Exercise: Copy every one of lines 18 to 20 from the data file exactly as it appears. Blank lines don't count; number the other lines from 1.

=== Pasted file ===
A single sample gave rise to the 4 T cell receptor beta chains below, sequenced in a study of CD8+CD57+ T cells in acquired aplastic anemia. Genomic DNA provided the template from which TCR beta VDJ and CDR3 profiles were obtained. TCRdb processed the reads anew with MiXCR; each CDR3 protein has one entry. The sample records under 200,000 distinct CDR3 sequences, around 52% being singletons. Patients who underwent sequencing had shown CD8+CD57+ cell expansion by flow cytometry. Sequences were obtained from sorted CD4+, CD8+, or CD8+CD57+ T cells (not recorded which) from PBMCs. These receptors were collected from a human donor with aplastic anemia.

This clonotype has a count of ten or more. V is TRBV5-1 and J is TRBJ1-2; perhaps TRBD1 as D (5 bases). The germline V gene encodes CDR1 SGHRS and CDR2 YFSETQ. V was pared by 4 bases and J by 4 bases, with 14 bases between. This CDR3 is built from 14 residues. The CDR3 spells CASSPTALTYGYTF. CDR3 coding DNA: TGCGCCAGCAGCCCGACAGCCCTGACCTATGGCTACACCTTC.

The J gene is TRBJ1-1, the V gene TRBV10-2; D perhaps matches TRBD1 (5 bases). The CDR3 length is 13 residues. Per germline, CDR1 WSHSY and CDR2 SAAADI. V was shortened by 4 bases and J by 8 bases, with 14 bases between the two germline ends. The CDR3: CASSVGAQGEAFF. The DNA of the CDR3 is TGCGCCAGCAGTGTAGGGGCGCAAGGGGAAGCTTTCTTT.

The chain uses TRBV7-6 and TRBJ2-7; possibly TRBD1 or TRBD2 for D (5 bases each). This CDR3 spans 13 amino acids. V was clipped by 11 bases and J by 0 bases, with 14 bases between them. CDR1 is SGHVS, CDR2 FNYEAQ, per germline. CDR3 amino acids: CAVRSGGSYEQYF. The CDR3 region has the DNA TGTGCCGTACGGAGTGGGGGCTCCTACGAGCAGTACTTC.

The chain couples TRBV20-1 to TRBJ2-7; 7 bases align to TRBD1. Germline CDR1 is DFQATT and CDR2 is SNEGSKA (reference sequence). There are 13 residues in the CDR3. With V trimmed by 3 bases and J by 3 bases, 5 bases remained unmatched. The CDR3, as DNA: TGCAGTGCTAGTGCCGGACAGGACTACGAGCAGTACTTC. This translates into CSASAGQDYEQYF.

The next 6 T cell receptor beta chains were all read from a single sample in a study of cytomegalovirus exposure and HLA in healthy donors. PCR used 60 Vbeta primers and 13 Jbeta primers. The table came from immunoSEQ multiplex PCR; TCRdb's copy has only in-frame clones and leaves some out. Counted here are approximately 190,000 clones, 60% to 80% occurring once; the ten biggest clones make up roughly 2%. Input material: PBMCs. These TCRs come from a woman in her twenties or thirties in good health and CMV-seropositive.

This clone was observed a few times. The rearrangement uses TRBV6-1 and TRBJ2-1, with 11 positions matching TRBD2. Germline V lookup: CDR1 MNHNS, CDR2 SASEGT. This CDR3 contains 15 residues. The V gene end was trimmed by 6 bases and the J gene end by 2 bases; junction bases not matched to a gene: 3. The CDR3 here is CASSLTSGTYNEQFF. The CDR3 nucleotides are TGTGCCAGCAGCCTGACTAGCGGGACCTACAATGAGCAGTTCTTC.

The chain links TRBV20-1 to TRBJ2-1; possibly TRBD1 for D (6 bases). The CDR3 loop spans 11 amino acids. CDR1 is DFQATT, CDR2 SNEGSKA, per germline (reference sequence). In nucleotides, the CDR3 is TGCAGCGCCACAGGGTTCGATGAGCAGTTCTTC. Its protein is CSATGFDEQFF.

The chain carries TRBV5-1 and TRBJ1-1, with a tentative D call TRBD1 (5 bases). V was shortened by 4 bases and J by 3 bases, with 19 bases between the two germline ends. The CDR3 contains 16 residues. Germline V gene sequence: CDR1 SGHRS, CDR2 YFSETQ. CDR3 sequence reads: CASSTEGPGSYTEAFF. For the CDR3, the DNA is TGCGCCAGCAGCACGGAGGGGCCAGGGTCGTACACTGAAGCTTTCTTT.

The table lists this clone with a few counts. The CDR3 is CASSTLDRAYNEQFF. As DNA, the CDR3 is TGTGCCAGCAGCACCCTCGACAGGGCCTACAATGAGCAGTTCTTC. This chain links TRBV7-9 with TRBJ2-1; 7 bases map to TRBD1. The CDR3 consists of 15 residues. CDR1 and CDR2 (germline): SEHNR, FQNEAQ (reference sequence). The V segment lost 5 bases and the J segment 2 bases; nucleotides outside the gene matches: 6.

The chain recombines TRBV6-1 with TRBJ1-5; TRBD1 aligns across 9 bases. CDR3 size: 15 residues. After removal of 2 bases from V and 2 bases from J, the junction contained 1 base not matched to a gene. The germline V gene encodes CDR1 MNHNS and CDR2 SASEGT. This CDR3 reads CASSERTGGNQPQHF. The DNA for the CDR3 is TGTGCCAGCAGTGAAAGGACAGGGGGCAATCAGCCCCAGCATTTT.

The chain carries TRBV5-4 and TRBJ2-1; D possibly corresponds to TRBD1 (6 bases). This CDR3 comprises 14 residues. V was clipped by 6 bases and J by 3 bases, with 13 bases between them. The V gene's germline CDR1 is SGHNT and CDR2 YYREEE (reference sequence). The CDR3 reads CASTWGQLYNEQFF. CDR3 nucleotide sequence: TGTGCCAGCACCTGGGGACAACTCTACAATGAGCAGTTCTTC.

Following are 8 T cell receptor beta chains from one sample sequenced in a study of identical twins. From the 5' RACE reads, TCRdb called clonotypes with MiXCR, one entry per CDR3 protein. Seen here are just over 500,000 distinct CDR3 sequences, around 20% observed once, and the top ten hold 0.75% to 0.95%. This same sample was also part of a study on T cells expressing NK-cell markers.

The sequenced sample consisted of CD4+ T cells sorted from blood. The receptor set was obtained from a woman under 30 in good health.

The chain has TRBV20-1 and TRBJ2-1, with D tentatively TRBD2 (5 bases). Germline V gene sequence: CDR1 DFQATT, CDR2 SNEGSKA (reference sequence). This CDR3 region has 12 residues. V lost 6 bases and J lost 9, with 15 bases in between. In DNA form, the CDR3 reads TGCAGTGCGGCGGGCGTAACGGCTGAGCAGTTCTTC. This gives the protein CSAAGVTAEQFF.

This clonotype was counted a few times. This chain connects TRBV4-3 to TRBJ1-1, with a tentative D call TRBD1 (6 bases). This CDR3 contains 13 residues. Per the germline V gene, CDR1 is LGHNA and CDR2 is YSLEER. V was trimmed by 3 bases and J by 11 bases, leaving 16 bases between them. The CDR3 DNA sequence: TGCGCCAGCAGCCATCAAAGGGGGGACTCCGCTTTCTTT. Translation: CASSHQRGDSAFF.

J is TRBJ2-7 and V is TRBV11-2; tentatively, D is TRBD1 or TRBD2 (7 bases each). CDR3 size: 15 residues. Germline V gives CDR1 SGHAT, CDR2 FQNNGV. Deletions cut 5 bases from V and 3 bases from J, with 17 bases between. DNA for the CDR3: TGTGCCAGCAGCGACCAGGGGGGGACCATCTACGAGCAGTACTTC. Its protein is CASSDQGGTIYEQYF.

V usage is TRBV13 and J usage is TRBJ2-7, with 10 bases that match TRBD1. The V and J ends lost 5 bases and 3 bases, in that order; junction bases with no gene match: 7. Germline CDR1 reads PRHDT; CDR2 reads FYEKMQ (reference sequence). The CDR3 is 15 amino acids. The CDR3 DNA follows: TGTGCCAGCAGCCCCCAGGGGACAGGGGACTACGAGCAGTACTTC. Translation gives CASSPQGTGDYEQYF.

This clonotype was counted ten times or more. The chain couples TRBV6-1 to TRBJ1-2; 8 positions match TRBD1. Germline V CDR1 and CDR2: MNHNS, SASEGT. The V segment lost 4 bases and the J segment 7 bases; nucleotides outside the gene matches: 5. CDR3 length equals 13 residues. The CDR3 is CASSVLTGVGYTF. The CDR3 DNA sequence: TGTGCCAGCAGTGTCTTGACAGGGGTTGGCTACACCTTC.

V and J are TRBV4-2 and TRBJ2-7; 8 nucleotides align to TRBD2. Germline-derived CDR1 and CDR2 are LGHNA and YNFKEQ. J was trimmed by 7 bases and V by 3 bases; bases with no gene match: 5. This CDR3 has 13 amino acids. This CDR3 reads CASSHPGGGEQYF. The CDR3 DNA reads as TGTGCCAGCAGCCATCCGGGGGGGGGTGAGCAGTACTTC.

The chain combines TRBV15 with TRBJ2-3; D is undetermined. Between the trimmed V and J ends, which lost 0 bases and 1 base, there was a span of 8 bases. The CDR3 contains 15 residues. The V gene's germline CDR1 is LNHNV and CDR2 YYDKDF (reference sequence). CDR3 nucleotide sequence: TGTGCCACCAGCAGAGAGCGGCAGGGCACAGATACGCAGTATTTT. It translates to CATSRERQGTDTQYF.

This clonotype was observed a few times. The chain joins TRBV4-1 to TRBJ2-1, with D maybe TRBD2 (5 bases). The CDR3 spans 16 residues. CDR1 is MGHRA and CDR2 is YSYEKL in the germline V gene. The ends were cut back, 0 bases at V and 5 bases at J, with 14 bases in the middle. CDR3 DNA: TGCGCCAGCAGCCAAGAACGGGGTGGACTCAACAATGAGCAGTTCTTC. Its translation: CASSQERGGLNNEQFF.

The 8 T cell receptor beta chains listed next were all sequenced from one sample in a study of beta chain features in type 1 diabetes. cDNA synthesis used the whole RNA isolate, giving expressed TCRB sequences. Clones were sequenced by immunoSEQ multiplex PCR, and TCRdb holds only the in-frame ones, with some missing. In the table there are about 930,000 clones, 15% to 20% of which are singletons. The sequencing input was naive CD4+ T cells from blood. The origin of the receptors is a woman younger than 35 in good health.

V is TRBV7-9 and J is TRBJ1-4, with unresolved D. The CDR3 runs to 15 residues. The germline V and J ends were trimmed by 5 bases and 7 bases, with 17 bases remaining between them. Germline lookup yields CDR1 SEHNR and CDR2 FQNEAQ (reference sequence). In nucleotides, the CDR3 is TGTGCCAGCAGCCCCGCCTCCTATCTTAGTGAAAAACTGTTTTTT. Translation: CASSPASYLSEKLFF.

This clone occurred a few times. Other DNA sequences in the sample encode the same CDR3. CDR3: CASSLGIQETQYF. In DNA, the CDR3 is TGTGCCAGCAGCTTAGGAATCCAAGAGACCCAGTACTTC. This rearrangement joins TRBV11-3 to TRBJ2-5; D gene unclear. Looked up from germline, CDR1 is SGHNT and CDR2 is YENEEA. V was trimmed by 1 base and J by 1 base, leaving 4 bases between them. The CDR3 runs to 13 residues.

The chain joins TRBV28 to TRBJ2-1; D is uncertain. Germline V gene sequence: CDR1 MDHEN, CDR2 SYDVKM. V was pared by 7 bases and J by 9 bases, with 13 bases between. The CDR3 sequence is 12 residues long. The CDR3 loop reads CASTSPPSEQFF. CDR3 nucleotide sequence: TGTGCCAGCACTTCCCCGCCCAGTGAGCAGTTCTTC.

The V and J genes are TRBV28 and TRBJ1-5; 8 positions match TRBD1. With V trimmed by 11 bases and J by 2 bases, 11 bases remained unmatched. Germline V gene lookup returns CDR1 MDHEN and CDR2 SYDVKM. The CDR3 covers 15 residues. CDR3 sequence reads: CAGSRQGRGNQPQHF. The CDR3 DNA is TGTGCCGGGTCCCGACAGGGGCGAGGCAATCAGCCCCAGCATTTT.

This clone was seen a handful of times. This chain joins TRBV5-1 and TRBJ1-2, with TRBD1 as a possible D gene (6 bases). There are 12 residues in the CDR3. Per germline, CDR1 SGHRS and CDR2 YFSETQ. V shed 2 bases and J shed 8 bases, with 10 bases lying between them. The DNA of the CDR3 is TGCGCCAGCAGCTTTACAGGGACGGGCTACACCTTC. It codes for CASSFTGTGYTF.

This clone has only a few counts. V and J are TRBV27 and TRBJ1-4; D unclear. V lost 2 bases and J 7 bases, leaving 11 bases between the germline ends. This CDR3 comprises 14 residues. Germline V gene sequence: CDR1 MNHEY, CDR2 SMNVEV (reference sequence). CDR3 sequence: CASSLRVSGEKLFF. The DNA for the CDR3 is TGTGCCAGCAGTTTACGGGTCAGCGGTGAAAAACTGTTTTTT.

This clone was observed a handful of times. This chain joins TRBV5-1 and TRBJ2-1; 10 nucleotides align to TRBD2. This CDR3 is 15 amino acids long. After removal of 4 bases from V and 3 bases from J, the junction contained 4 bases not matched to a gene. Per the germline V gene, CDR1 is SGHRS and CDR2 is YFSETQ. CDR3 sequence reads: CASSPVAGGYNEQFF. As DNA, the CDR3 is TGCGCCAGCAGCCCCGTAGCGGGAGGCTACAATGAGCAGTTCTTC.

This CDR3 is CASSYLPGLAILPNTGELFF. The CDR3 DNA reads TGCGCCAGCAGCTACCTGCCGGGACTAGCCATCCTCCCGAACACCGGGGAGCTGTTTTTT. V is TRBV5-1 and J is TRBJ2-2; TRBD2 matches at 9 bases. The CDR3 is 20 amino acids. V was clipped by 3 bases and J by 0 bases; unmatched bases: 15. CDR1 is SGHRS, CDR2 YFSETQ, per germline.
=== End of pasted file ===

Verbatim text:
V usage is TRBV13 and J usage is TRBJ2-7, with 10 bases that match TRBD1. The V and J ends lost 5 bases and 3 bases, in that order; junction bases with no gene match: 7. Germline CDR1 reads PRHDT; CDR2 reads FYEKMQ (reference sequence). The CDR3 is 15 amino acids. The CDR3 DNA follows: TGTGCCAGCAGCCCCCAGGGGACAGGGGACTACGAGCAGTACTTC. Translation gives CASSPQGTGDYEQYF.

This clonotype was counted ten times or more. The chain couples TRBV6-1 to TRBJ1-2; 8 positions match TRBD1. Germline V CDR1 and CDR2: MNHNS, SASEGT. The V segment lost 4 bases and the J segment 7 bases; nucleotides outside the gene matches: 5. CDR3 length equals 13 residues. The CDR3 is CASSVLTGVGYTF. The CDR3 DNA sequence: TGTGCCAGCAGTGTCTTGACAGGGGTTGGCTACACCTTC.

V and J are TRBV4-2 and TRBJ2-7; 8 nucleotides align to TRBD2. Germline-derived CDR1 and CDR2 are LGHNA and YNFKEQ. J was trimmed by 7 bases and V by 3 bases; bases with no gene match: 5. This CDR3 has 13 amino acids. This CDR3 reads CASSHPGGGEQYF. The CDR3 DNA reads as TGTGCCAGCAGCCATCCGGGGGGGGGTGAGCAGTACTTC.